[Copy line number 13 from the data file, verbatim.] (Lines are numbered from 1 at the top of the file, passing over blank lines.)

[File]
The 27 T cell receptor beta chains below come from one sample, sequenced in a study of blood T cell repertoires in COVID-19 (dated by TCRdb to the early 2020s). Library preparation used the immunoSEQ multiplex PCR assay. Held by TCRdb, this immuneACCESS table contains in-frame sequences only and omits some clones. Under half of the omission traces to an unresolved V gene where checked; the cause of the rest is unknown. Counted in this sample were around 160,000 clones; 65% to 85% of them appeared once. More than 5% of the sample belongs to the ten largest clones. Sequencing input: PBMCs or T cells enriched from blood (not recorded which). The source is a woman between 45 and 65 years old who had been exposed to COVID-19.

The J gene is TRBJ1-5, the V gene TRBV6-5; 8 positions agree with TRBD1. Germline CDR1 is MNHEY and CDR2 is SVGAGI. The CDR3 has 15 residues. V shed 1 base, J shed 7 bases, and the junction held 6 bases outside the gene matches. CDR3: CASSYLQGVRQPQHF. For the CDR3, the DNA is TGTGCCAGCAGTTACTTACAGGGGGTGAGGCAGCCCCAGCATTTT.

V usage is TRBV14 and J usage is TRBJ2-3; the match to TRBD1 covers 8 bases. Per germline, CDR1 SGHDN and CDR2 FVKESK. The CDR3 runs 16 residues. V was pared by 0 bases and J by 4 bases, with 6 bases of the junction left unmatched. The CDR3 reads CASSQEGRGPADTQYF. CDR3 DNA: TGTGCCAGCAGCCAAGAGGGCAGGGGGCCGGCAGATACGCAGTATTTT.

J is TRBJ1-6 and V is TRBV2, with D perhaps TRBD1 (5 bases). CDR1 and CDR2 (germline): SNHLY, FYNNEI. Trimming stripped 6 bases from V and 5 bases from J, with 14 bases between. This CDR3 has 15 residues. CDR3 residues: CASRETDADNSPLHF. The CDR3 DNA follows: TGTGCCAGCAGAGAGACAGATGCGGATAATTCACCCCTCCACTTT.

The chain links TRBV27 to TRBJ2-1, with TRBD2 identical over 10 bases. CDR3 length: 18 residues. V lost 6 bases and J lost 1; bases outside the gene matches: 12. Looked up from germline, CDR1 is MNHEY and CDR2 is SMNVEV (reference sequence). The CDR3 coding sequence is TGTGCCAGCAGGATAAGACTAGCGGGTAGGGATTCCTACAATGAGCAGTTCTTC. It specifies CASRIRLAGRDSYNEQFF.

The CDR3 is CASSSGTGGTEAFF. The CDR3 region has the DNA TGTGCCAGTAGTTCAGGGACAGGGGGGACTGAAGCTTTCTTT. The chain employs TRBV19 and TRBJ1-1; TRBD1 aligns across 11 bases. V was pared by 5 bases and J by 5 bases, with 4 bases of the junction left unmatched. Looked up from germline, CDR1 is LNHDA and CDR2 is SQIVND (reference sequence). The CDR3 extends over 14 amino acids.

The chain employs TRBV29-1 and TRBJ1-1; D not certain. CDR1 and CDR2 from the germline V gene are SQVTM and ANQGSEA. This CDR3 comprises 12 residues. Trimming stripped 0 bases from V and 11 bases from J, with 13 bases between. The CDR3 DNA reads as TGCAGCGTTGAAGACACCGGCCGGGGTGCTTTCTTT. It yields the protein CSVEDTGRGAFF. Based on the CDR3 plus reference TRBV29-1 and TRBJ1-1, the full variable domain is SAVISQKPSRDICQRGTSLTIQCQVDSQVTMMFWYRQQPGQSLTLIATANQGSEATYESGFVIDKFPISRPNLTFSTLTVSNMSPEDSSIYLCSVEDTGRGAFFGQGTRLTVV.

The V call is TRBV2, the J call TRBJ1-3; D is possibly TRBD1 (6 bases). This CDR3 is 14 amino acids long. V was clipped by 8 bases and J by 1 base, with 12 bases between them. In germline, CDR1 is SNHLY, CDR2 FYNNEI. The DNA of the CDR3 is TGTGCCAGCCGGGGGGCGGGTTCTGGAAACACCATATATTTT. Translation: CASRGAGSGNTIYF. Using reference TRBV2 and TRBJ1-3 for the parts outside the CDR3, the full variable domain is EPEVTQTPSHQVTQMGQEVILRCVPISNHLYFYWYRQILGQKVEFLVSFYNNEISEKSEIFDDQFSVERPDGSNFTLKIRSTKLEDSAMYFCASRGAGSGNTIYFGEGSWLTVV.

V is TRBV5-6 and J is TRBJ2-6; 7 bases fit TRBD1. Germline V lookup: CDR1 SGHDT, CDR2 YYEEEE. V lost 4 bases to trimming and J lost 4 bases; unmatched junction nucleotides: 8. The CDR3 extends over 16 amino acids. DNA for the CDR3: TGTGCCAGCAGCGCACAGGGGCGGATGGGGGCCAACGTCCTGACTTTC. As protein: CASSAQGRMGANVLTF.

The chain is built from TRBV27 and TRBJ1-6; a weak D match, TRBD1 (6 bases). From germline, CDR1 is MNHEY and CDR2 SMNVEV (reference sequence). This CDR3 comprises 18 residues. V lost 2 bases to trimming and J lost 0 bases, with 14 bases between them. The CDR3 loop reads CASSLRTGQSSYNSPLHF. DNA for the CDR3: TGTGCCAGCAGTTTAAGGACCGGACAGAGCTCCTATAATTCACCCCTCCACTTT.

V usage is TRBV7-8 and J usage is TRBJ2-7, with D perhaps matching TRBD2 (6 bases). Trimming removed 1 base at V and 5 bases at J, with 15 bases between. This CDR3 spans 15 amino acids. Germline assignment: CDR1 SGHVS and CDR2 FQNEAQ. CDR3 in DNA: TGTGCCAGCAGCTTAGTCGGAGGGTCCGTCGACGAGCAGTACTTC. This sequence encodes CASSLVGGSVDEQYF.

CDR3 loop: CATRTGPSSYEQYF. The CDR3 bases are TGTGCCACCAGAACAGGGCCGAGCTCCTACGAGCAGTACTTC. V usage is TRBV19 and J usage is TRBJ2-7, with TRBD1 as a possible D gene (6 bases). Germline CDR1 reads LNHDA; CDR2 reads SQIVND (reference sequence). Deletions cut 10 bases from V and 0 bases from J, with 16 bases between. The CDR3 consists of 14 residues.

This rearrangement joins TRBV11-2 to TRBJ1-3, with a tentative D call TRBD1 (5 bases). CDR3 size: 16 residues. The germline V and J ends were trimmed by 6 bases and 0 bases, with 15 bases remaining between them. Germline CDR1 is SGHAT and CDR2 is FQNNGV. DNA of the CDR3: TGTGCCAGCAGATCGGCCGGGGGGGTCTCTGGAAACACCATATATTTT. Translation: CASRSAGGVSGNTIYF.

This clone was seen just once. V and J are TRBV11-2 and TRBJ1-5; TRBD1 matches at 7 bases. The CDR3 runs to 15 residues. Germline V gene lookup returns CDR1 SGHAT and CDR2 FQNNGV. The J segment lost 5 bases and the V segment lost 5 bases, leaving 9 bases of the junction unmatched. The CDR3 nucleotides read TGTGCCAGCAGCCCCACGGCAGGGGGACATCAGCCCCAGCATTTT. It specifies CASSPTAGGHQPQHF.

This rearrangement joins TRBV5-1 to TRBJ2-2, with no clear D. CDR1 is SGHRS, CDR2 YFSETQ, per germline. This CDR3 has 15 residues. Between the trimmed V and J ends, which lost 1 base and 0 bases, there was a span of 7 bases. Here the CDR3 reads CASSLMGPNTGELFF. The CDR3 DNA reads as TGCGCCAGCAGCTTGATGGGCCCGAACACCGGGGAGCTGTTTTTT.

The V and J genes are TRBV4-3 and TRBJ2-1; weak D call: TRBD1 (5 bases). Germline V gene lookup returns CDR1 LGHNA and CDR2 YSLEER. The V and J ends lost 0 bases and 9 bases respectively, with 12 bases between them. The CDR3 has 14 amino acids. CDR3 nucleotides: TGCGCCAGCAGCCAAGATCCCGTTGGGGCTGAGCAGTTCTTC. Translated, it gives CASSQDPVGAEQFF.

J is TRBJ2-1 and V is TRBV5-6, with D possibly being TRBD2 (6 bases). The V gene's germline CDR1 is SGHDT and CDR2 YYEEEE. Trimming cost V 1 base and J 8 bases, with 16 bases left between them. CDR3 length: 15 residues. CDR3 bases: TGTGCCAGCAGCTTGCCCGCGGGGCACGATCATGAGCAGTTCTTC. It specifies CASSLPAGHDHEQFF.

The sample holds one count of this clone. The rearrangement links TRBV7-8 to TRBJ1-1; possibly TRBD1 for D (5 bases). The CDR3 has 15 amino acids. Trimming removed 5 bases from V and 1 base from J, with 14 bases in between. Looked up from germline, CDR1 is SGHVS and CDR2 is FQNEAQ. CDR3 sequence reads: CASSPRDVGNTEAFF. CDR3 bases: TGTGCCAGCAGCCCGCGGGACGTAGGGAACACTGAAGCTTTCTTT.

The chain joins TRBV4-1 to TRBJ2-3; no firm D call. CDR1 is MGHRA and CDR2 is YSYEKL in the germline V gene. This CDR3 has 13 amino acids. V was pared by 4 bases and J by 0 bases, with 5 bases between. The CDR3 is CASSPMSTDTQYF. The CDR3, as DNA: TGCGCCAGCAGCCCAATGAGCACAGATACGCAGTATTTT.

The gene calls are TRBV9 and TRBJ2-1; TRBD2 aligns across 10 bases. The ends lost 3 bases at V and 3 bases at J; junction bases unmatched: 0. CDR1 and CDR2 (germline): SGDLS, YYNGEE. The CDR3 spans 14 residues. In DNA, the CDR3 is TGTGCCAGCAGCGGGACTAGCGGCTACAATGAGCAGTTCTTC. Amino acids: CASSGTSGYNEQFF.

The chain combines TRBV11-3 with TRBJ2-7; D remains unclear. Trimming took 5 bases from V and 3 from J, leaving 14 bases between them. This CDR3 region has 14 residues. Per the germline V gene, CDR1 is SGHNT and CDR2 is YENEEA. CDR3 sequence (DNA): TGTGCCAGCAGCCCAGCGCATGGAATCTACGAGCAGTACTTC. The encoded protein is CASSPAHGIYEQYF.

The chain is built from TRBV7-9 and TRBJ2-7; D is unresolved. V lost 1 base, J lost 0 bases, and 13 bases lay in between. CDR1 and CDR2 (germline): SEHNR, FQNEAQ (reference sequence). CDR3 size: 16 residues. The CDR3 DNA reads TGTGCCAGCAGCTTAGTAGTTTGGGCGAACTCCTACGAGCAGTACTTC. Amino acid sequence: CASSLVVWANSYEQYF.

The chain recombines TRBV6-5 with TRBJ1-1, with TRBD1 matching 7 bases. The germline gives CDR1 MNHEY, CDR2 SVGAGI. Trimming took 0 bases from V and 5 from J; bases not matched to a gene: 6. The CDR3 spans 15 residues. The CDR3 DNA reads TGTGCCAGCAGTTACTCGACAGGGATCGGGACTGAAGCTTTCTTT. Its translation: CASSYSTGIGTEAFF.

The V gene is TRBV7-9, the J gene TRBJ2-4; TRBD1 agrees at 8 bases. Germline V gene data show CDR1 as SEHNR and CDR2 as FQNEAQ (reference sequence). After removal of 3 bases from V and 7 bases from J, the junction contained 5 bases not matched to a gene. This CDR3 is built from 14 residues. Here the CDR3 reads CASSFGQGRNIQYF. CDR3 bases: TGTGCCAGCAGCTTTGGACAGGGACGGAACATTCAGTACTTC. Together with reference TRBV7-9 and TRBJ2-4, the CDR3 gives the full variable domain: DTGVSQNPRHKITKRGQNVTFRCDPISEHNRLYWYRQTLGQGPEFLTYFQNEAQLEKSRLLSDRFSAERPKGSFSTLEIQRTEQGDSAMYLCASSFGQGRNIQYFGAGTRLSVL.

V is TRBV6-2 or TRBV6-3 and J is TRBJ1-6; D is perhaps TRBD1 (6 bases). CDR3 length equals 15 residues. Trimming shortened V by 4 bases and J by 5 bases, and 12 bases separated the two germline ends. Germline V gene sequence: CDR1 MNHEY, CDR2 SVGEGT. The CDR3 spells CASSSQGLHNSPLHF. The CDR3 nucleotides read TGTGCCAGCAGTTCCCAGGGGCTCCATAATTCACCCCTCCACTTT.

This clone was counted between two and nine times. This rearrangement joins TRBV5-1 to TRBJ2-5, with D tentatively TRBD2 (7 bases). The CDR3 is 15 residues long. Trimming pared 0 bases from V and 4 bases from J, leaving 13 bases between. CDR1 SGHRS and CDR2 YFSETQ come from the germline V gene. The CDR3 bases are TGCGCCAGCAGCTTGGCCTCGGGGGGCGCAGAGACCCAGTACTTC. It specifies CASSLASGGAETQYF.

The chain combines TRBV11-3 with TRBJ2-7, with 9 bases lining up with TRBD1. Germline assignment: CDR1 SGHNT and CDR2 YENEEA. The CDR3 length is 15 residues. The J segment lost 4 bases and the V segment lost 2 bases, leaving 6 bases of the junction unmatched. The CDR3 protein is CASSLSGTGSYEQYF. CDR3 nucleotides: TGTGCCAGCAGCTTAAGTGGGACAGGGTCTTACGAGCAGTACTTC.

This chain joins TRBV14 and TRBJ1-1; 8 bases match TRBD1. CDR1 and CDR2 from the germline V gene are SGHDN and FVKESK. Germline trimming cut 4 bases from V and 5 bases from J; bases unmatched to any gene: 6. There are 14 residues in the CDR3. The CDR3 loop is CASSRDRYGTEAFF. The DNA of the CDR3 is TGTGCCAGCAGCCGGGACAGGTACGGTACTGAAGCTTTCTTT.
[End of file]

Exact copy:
This rearrangement joins TRBV11-2 to TRBJ1-3, with a tentative D call TRBD1 (5 bases). CDR3 size: 16 residues. The germline V and J ends were trimmed by 6 bases and 0 bases, with 15 bases remaining between them. Germline CDR1 is SGHAT and CDR2 is FQNNGV. DNA of the CDR3: TGTGCCAGCAGATCGGCCGGGGGGGTCTCTGGAAACACCATATATTTT. Translation: CASRSAGGVSGNTIYF.